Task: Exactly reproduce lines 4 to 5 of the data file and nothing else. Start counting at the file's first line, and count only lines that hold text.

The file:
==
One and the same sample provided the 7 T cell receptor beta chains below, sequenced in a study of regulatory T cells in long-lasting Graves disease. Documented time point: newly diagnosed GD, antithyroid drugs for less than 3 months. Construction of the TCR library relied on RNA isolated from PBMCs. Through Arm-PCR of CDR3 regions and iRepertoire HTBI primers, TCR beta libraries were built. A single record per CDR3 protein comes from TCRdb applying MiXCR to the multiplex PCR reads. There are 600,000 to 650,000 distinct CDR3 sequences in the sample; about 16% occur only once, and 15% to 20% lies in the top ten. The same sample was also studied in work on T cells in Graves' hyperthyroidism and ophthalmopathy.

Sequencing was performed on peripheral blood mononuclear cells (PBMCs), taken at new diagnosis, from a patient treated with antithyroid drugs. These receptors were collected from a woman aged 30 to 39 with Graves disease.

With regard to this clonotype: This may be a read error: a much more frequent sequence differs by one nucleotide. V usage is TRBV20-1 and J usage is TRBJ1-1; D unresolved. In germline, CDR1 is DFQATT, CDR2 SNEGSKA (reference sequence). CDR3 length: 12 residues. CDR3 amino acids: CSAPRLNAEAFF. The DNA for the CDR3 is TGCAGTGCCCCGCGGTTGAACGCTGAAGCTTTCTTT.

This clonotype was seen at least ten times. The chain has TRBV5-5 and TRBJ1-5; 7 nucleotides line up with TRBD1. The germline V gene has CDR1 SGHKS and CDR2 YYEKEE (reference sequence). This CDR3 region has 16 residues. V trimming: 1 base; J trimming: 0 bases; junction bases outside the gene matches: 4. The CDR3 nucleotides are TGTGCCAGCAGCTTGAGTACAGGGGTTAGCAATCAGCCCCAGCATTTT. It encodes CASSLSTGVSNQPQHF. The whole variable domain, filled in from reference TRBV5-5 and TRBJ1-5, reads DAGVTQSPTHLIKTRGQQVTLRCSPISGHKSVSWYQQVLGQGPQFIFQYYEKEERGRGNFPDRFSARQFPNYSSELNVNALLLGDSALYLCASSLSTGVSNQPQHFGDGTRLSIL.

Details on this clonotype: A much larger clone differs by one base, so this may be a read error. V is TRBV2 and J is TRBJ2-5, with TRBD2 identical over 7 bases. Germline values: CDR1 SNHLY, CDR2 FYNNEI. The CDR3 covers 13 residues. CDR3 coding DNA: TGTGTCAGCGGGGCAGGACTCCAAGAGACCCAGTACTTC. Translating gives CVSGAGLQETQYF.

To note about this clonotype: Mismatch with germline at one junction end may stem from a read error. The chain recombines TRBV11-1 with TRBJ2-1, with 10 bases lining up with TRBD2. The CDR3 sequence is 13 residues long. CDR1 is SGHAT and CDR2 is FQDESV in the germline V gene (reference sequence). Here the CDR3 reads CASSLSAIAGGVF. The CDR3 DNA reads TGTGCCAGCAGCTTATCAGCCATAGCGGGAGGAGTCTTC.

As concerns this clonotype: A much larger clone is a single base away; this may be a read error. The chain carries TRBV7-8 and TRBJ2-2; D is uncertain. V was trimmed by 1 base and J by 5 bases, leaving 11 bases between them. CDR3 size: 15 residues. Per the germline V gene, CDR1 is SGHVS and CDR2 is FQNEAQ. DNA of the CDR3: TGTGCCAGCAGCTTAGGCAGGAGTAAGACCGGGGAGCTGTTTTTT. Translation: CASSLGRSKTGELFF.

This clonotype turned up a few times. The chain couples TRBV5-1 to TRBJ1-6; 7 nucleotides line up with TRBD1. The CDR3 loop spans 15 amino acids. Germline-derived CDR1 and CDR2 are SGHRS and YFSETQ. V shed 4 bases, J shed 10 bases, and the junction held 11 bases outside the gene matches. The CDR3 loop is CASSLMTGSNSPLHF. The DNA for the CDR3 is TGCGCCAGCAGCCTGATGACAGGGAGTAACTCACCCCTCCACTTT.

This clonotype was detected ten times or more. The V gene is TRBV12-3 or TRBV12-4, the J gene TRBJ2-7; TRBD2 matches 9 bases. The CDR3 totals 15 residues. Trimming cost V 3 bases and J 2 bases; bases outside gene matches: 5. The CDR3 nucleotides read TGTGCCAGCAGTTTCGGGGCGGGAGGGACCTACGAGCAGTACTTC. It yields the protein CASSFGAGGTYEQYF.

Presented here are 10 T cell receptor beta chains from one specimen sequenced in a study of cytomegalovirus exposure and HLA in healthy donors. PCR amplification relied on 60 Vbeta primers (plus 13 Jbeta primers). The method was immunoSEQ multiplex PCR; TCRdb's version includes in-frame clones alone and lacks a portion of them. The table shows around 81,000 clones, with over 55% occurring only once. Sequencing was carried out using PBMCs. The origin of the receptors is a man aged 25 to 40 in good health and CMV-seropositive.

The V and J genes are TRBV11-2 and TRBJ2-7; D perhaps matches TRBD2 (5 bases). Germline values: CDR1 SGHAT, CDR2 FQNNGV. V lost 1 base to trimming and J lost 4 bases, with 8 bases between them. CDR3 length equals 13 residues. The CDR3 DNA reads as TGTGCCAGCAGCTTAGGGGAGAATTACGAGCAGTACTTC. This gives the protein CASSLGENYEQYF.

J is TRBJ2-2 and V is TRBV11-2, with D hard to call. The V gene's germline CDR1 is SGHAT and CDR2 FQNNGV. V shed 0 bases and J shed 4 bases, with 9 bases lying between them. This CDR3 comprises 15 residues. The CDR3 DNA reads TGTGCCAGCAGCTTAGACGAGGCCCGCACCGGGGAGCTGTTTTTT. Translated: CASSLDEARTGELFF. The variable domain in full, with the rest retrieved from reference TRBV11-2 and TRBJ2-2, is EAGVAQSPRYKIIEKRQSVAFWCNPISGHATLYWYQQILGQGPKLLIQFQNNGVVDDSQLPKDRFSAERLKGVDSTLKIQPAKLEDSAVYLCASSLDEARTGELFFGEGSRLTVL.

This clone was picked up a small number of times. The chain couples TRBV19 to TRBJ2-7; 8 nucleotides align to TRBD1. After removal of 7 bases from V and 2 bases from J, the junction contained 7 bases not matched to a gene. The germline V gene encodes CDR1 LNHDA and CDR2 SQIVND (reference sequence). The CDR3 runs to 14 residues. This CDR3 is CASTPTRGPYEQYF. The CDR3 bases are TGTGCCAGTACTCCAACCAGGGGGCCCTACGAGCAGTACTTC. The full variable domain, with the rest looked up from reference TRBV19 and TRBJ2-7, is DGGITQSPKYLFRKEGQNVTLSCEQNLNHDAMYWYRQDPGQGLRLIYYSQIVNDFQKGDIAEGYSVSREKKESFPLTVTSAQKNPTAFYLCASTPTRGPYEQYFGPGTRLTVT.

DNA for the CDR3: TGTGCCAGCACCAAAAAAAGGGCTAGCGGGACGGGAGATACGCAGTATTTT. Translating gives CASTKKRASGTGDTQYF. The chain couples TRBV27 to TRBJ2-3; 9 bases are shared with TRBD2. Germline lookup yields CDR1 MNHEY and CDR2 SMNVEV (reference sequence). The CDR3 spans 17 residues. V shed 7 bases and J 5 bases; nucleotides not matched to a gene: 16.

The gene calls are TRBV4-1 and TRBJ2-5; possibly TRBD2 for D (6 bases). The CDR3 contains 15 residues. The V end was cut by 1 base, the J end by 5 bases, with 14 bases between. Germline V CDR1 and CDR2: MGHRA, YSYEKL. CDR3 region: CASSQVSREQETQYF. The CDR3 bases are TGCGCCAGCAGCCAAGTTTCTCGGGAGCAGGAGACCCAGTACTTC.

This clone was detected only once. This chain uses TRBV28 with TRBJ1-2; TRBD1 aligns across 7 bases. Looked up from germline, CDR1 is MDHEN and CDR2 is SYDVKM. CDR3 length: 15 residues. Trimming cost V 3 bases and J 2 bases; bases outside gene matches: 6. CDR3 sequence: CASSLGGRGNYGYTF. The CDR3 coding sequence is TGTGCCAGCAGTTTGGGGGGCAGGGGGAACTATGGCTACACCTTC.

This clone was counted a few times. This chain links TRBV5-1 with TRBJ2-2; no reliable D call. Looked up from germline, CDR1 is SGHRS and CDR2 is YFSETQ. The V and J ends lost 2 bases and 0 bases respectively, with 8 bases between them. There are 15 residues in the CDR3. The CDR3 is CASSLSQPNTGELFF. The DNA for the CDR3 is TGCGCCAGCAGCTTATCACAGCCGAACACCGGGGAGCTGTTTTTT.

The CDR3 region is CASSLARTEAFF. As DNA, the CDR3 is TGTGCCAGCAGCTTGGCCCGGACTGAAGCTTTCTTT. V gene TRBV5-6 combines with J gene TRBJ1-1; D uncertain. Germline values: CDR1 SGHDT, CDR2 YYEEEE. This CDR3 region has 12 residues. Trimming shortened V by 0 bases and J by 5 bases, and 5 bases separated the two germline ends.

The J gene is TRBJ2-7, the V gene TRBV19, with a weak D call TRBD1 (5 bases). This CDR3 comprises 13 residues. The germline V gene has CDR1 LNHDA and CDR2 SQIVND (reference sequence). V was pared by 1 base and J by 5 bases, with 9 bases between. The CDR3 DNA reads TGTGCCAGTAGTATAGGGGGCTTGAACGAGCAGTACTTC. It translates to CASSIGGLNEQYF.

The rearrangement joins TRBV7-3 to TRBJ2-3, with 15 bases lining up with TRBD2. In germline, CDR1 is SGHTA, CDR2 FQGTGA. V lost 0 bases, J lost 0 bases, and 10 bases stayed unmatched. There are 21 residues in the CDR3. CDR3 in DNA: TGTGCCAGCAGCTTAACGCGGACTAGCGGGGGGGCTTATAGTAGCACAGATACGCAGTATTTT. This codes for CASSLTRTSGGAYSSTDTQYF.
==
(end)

This clonotype was seen at least ten times. The chain has TRBV5-5 and TRBJ1-5; 7 nucleotides line up with TRBD1. The germline V gene has CDR1 SGHKS and CDR2 YYEKEE (reference sequence). This CDR3 region has 16 residues. V trimming: 1 base; J trimming: 0 bases; junction bases outside the gene matches: 4. The CDR3 nucleotides are TGTGCCAGCAGCTTGAGTACAGGGGTTAGCAATCAGCCCCAGCATTTT. It encodes CASSLSTGVSNQPQHF. The whole variable domain, filled in from reference TRBV5-5 and TRBJ1-5, reads DAGVTQSPTHLIKTRGQQVTLRCSPISGHKSVSWYQQVLGQGPQFIFQYYEKEERGRGNFPDRFSARQFPNYSSELNVNALLLGDSALYLCASSLSTGVSNQPQHFGDGTRLSIL.

Details on this clonotype: A much larger clone differs by one base, so this may be a read error. V is TRBV2 and J is TRBJ2-5, with TRBD2 identical over 7 bases. Germline values: CDR1 SNHLY, CDR2 FYNNEI. The CDR3 covers 13 residues. CDR3 coding DNA: TGTGTCAGCGGGGCAGGACTCCAAGAGACCCAGTACTTC. Translating gives CVSGAGLQETQYF.